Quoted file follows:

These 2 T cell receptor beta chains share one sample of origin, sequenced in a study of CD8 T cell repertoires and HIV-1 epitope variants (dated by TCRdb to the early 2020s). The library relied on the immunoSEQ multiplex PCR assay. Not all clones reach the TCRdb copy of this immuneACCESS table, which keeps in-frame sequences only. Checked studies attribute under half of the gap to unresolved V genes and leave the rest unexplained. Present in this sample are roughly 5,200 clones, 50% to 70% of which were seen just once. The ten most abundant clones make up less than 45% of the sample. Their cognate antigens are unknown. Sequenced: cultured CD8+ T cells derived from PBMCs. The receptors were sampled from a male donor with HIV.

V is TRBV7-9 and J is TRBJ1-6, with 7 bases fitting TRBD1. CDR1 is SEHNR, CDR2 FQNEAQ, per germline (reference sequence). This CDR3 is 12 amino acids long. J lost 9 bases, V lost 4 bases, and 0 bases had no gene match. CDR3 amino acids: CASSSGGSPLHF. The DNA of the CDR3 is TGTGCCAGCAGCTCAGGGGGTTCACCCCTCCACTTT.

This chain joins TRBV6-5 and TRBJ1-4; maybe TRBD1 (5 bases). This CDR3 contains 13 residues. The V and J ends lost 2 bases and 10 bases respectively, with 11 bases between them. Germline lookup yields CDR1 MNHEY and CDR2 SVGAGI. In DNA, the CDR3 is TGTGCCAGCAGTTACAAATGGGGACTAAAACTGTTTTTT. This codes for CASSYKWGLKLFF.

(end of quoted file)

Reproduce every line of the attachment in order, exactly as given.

These 2 T cell receptor beta chains share one sample of origin, sequenced in a study of CD8 T cell repertoires and HIV-1 epitope variants (dated by TCRdb to the early 2020s). The library relied on the immunoSEQ multiplex PCR assay. Not all clones reach the TCRdb copy of this immuneACCESS table, which keeps in-frame sequences only. Checked studies attribute under half of the gap to unresolved V genes and leave the rest unexplained. Present in this sample are roughly 5,200 clones, 50% to 70% of which were seen just once. The ten most abundant clones make up less than 45% of the sample. Their cognate antigens are unknown. Sequenced: cultured CD8+ T cells derived from PBMCs. The receptors were sampled from a male donor with HIV.

V is TRBV7-9 and J is TRBJ1-6, with 7 bases fitting TRBD1. CDR1 is SEHNR, CDR2 FQNEAQ, per germline (reference sequence). This CDR3 is 12 amino acids long. J lost 9 bases, V lost 4 bases, and 0 bases had no gene match. CDR3 amino acids: CASSSGGSPLHF. The DNA of the CDR3 is TGTGCCAGCAGCTCAGGGGGTTCACCCCTCCACTTT.

This chain joins TRBV6-5 and TRBJ1-4; maybe TRBD1 (5 bases). This CDR3 contains 13 residues. The V and J ends lost 2 bases and 10 bases respectively, with 11 bases between them. Germline lookup yields CDR1 MNHEY and CDR2 SVGAGI. In DNA, the CDR3 is TGTGCCAGCAGTTACAAATGGGGACTAAAACTGTTTTTT. This codes for CASSYKWGLKLFF.